Moving Forward- Neuronal Regeneration, Or Lack Of and Meaning in Life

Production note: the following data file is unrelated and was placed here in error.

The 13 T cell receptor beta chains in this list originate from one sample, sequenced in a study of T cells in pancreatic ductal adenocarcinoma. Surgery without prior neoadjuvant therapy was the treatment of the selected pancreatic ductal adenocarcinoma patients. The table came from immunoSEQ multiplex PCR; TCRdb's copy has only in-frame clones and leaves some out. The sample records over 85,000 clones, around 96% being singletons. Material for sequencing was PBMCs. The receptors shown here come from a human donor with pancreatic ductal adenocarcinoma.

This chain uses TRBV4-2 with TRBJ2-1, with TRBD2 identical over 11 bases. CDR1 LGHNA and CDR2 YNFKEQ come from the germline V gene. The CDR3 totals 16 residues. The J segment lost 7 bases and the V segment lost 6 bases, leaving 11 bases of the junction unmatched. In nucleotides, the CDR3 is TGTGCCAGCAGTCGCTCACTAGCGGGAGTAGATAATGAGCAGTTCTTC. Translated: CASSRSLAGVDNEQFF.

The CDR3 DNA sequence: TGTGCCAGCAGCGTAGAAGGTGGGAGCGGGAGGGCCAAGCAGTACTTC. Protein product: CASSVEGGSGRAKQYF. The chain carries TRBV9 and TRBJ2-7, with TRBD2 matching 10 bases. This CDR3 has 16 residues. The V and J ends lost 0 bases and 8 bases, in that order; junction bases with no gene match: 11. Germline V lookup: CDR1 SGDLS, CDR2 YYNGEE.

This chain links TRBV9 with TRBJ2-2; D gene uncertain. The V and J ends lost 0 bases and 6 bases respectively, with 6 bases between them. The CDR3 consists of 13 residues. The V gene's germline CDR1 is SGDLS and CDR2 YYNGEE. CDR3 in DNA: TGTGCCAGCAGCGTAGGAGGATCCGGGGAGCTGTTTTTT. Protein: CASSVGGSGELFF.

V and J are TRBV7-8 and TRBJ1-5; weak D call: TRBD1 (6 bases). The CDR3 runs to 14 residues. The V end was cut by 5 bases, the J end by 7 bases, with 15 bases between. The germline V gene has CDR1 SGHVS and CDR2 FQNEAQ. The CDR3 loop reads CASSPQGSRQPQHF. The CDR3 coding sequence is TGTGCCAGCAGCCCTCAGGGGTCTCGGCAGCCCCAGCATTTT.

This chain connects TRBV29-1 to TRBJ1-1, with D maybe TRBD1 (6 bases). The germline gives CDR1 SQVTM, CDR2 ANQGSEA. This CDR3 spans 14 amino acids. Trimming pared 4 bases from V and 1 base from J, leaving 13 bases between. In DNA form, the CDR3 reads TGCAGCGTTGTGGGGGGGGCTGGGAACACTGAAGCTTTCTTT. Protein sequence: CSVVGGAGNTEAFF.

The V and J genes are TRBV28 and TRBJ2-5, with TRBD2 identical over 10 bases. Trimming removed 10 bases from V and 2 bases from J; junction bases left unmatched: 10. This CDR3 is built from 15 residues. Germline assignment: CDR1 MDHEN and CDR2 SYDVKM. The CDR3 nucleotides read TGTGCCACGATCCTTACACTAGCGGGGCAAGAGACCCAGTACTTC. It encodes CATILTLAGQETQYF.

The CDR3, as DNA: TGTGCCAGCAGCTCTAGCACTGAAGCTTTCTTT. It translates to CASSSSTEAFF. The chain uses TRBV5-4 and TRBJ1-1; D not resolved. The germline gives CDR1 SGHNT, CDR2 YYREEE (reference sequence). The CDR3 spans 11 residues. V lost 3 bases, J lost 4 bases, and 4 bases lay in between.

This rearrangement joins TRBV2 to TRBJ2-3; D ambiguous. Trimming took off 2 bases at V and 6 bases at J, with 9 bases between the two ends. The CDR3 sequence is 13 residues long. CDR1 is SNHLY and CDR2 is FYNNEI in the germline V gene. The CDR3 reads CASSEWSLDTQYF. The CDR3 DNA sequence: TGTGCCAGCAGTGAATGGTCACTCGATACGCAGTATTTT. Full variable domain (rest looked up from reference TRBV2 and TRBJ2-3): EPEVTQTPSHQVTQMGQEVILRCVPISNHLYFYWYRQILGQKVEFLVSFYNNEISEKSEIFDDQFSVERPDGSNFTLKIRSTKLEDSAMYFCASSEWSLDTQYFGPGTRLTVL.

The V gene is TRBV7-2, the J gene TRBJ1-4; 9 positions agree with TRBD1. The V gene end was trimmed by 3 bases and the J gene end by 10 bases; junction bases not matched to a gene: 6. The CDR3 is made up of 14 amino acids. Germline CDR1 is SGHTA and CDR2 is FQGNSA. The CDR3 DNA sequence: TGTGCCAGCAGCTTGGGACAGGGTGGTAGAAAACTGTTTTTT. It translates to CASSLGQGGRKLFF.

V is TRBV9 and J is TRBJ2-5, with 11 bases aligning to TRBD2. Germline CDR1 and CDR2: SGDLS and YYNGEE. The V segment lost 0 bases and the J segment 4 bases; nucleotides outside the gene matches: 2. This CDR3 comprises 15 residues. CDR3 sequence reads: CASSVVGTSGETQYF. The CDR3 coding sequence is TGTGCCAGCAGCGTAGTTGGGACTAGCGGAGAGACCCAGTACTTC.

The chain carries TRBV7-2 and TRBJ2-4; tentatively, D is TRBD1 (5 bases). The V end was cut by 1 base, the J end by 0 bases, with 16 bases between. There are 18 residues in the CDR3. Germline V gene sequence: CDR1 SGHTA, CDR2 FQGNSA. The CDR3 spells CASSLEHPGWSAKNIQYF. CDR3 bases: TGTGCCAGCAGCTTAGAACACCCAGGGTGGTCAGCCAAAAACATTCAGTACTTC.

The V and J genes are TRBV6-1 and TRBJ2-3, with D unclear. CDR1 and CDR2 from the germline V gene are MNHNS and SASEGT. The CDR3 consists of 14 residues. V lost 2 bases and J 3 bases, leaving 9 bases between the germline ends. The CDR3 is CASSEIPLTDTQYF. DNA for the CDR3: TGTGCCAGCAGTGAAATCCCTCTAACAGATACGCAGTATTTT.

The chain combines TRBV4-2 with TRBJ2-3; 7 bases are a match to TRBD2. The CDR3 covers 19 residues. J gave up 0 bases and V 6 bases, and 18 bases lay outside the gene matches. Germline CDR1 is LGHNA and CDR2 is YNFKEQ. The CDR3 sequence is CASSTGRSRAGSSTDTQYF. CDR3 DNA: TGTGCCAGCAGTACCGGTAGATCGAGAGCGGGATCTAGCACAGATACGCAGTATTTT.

I am currently in the process of attaining cognitive homeostasis through a diverse yet synergistic supplement regimen. These supplements all possess powerful qualities for brain regeneration in a variety of ways. The questions exist; should I throw a myriad of mind-altering supplements into my body to give the brain the building blocks it needs for natural regeneration? This option would be possibly muddling potential future test results that could pinpoint the issue. Or should I stick to standard Western Psychiatric Pharmacological prescriptions and accept notions by doctors that there is no way to reverse the damage done by the Huperzine A? Western medicine, when it comes to neurodegeneration, only has the potential of masking particular symptoms, but not fixing the issue. The experiential self experiences novelty within every moment and does not need the continuity of the past through memories. It simply trudges forward despite the circumstances and takes full advantage of every psychological present. Loss of Episodic memory is not exactly being fully immersed in the consciousness domain of the experiential self, but it is quite relative from my understanding. Is the loss of episodic memory a gift in the way of easing the path to mindfulness and getting the most out of every new and unique psychological present? Is this cognitive declination a challenge for me to overcome? Being a neuroscience/philosophy student with background studies in psychopharmacology and cognitive science, I am in alignment, based on my fields of study, with what William James would call my habitual centre of personal energy. Experiencing growth within these fields evokes spiritual emotions of interconnectedness, possessing a niche from within which I can contribute to the whole field of well-being studies to enhance the quality of life for anyone interested in learning. William James says, “The saintly character is the character for which spiritual emotions are the habitual centre of the personal energy” Within these cognitive deficits I just happen to be pursuing fields of study that can illuminate the cause and solution of these exogenously induced deficits. This, in my perspective, is known as a synchronistic occurrence.